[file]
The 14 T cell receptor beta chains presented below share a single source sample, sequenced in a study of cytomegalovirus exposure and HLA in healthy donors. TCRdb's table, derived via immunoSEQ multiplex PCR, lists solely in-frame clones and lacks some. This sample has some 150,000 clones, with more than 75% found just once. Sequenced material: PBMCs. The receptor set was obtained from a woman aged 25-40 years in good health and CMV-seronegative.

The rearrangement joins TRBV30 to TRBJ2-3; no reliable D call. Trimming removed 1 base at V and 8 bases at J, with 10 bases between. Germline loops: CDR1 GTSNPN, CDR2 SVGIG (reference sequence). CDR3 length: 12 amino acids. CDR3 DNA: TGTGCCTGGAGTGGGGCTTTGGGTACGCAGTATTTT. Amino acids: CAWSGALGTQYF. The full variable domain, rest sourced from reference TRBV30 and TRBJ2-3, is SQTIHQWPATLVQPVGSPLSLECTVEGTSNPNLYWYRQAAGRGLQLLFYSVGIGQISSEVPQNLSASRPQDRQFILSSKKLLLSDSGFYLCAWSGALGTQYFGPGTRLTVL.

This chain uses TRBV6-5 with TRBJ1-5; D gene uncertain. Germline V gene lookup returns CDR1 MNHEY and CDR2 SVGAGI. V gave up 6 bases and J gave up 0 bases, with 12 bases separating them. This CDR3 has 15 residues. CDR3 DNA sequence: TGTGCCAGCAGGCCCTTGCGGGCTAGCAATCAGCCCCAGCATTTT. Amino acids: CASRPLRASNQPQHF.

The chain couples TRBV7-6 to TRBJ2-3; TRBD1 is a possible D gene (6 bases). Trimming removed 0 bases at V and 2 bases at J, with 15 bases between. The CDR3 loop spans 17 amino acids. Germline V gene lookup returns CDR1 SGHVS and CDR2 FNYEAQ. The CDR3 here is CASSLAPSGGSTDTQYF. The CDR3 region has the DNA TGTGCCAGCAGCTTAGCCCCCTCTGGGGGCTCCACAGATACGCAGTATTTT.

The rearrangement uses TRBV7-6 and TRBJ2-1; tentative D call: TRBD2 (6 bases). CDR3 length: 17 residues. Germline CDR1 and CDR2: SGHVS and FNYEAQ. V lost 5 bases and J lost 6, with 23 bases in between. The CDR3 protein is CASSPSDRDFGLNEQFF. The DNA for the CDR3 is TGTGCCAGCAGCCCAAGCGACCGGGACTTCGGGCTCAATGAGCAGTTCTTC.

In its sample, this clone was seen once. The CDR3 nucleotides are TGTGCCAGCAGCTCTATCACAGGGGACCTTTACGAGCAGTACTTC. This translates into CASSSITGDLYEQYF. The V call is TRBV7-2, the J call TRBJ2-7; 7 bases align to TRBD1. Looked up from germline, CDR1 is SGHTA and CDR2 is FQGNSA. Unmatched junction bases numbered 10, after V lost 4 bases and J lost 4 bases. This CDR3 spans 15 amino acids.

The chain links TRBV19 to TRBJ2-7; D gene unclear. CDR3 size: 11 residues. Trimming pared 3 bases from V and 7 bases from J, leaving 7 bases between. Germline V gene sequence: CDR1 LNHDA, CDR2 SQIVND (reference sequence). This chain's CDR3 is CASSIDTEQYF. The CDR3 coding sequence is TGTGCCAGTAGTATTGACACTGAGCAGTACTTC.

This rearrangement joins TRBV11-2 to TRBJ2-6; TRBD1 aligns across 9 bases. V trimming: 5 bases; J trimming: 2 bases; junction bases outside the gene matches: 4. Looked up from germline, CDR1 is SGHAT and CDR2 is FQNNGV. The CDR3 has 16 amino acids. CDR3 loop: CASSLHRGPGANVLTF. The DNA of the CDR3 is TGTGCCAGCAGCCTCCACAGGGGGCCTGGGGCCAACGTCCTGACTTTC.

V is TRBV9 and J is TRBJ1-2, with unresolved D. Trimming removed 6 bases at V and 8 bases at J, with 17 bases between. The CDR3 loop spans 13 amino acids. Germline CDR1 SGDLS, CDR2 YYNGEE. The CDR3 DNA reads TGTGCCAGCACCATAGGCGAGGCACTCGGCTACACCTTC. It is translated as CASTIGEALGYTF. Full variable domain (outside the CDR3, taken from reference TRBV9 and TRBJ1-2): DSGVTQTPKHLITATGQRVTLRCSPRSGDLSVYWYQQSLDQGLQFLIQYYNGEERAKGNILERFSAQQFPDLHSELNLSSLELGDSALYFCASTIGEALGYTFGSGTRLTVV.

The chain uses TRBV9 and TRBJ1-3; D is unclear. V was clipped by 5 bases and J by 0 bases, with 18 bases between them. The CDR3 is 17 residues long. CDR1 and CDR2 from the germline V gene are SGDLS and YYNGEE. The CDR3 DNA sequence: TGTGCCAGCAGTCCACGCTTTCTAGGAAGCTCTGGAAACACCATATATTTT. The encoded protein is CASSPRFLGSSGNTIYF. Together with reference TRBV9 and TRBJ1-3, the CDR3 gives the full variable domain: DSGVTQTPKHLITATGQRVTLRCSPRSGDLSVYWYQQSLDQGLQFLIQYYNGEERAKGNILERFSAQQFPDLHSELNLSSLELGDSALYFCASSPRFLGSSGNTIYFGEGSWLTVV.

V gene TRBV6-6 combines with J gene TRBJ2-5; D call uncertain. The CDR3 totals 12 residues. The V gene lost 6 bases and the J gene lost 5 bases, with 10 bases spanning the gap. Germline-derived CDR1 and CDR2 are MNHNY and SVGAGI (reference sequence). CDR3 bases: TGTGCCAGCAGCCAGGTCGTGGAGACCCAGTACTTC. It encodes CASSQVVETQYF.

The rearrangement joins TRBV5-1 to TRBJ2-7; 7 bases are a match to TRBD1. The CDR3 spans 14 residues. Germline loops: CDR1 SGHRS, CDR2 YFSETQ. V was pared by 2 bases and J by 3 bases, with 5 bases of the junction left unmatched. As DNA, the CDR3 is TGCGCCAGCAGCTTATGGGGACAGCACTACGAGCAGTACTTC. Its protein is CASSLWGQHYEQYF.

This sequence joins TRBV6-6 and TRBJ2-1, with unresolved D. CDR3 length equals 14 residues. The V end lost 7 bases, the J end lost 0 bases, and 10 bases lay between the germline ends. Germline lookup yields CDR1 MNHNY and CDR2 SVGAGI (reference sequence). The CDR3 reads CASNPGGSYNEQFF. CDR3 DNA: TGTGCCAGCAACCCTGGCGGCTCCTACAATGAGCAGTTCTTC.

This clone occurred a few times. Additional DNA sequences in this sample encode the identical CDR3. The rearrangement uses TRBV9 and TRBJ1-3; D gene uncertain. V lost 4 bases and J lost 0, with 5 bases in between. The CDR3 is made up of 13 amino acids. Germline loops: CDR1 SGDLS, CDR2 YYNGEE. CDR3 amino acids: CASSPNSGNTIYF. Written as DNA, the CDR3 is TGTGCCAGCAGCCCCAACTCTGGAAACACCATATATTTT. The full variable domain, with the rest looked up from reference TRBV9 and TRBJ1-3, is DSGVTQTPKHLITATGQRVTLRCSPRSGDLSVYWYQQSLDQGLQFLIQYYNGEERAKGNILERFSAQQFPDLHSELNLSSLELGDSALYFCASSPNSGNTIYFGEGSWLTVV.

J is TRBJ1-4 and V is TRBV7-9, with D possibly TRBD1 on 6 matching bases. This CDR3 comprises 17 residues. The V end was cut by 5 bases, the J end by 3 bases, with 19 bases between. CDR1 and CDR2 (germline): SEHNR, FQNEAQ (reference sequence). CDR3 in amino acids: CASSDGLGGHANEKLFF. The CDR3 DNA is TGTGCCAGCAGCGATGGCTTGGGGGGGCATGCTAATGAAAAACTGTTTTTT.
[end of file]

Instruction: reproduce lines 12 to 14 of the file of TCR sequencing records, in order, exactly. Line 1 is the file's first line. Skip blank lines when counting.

The rearrangement joins TRBV5-1 to TRBJ2-7; 7 bases are a match to TRBD1. The CDR3 spans 14 residues. Germline loops: CDR1 SGHRS, CDR2 YFSETQ. V was pared by 2 bases and J by 3 bases, with 5 bases of the junction left unmatched. As DNA, the CDR3 is TGCGCCAGCAGCTTATGGGGACAGCACTACGAGCAGTACTTC. Its protein is CASSLWGQHYEQYF.

This sequence joins TRBV6-6 and TRBJ2-1, with unresolved D. CDR3 length equals 14 residues. The V end lost 7 bases, the J end lost 0 bases, and 10 bases lay between the germline ends. Germline lookup yields CDR1 MNHNY and CDR2 SVGAGI (reference sequence). The CDR3 reads CASNPGGSYNEQFF. CDR3 DNA: TGTGCCAGCAACCCTGGCGGCTCCTACAATGAGCAGTTCTTC.

This clone occurred a few times. Additional DNA sequences in this sample encode the identical CDR3. The rearrangement uses TRBV9 and TRBJ1-3; D gene uncertain. V lost 4 bases and J lost 0, with 5 bases in between. The CDR3 is made up of 13 amino acids. Germline loops: CDR1 SGDLS, CDR2 YYNGEE. CDR3 amino acids: CASSPNSGNTIYF. Written as DNA, the CDR3 is TGTGCCAGCAGCCCCAACTCTGGAAACACCATATATTTT. The full variable domain, with the rest looked up from reference TRBV9 and TRBJ1-3, is DSGVTQTPKHLITATGQRVTLRCSPRSGDLSVYWYQQSLDQGLQFLIQYYNGEERAKGNILERFSAQQFPDLHSELNLSSLELGDSALYFCASSPNSGNTIYFGEGSWLTVV.